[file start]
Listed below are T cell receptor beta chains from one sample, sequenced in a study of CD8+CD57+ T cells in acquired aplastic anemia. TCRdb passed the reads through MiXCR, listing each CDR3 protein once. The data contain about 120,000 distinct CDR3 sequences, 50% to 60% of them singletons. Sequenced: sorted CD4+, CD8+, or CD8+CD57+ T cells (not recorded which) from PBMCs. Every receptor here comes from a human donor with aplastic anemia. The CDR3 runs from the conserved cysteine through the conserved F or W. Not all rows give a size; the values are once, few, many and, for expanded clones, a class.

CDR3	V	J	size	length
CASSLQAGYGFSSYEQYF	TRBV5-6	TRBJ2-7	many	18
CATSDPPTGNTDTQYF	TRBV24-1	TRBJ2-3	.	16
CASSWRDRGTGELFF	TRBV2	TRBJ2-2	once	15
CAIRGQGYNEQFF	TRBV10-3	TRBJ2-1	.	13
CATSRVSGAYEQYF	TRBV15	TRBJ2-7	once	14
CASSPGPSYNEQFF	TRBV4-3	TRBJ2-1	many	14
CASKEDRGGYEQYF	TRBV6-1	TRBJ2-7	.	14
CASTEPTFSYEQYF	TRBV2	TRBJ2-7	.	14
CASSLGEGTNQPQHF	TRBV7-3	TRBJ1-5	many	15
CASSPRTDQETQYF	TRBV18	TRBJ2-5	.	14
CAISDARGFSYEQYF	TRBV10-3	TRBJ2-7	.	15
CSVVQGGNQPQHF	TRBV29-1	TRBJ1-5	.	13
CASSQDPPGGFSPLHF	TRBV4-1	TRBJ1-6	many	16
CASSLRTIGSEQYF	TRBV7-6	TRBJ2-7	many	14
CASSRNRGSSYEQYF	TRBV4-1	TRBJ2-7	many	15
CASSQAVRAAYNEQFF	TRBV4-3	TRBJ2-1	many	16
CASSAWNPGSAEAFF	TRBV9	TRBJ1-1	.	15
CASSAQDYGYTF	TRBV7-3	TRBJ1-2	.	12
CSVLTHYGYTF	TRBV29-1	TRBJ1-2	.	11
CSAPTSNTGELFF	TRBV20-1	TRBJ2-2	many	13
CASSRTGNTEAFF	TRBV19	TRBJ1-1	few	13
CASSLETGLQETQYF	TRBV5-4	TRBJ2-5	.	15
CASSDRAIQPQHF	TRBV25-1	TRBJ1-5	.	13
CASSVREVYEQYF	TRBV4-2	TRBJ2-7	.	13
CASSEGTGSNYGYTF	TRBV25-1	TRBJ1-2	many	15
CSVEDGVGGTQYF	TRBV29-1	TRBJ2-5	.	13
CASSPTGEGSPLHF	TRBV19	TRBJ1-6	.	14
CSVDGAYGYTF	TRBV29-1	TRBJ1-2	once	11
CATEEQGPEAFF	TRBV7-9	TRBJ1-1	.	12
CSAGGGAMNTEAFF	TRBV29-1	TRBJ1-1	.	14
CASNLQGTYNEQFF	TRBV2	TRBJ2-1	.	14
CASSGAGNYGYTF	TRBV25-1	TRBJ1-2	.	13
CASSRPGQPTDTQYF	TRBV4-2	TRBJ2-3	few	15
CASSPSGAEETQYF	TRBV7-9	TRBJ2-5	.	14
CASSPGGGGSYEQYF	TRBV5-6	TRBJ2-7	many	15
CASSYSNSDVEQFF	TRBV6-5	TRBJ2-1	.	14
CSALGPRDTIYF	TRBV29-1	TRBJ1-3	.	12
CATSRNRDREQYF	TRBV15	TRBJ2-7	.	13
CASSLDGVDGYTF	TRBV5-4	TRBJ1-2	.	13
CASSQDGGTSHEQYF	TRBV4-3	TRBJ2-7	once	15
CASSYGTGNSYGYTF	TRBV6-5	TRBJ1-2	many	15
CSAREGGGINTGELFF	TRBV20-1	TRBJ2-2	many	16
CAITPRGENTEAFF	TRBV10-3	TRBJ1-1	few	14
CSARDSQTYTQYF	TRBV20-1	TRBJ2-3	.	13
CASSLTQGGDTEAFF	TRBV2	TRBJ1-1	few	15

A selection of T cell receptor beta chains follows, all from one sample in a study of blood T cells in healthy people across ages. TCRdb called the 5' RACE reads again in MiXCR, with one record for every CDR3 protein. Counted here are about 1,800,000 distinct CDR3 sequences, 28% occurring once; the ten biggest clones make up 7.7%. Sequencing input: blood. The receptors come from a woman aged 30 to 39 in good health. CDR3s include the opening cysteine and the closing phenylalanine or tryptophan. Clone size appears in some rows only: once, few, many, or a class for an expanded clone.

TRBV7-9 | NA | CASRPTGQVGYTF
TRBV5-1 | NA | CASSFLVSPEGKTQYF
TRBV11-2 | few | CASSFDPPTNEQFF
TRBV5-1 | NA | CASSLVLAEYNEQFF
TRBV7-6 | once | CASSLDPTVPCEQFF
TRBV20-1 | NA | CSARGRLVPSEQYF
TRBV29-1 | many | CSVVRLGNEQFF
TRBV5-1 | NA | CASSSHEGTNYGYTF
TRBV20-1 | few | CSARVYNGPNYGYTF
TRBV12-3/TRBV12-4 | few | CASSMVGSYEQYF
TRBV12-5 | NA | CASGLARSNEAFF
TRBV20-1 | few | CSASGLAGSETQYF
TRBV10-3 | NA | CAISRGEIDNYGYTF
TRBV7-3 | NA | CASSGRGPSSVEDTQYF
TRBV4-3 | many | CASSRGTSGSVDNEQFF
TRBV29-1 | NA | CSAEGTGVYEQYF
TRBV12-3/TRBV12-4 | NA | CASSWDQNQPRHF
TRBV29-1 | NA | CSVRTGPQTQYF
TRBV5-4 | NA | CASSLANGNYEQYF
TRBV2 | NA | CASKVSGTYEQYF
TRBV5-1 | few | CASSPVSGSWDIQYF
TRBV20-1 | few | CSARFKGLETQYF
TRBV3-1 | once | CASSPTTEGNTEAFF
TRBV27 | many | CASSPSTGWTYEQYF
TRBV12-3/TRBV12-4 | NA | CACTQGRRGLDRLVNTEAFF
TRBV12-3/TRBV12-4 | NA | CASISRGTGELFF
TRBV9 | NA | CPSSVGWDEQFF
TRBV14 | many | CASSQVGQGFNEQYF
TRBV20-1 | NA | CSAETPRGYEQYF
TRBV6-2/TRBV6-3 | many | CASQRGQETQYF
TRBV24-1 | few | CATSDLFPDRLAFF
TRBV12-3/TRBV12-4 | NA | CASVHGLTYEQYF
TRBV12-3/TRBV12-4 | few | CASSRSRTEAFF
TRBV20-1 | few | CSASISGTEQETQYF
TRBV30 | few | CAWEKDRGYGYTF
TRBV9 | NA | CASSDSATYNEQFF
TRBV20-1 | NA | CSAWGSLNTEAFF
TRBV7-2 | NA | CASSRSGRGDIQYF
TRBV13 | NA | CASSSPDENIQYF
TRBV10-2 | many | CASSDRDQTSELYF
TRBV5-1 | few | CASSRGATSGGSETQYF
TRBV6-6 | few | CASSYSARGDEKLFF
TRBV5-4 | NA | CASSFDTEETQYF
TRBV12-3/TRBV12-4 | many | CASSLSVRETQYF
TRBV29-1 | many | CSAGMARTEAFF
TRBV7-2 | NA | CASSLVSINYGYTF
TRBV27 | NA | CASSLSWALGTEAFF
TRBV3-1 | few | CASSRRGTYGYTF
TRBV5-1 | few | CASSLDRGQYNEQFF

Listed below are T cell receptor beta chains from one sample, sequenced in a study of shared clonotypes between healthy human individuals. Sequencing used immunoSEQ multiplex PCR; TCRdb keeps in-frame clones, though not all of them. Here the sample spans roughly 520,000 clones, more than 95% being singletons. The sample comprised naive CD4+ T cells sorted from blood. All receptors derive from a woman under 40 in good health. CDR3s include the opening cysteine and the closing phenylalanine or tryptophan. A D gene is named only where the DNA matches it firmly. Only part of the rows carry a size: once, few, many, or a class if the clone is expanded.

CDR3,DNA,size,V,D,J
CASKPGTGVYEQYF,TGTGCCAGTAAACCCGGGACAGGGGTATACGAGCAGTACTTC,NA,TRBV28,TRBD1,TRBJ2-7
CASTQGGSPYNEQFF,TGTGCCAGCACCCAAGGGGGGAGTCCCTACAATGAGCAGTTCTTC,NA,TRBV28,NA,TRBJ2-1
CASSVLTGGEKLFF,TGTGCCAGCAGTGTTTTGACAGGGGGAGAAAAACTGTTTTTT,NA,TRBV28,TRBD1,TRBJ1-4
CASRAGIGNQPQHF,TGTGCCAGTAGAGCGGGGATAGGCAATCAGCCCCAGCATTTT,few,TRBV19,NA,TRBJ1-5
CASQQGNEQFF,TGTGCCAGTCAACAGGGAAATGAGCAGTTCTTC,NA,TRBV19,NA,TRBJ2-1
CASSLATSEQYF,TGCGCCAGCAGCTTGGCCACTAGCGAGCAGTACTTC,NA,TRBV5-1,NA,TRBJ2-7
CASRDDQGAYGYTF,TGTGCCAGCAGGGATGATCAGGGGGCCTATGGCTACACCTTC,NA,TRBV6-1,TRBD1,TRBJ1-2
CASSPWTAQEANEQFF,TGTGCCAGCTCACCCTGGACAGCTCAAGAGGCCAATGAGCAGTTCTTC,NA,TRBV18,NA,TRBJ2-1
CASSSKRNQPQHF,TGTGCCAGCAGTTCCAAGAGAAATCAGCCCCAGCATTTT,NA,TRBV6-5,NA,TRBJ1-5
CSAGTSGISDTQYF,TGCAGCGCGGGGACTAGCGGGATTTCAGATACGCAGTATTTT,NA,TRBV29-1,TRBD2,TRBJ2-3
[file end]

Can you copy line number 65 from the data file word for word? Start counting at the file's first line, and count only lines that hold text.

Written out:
TRBV12-3/TRBV12-4 | NA | CASSWDQNQPRHF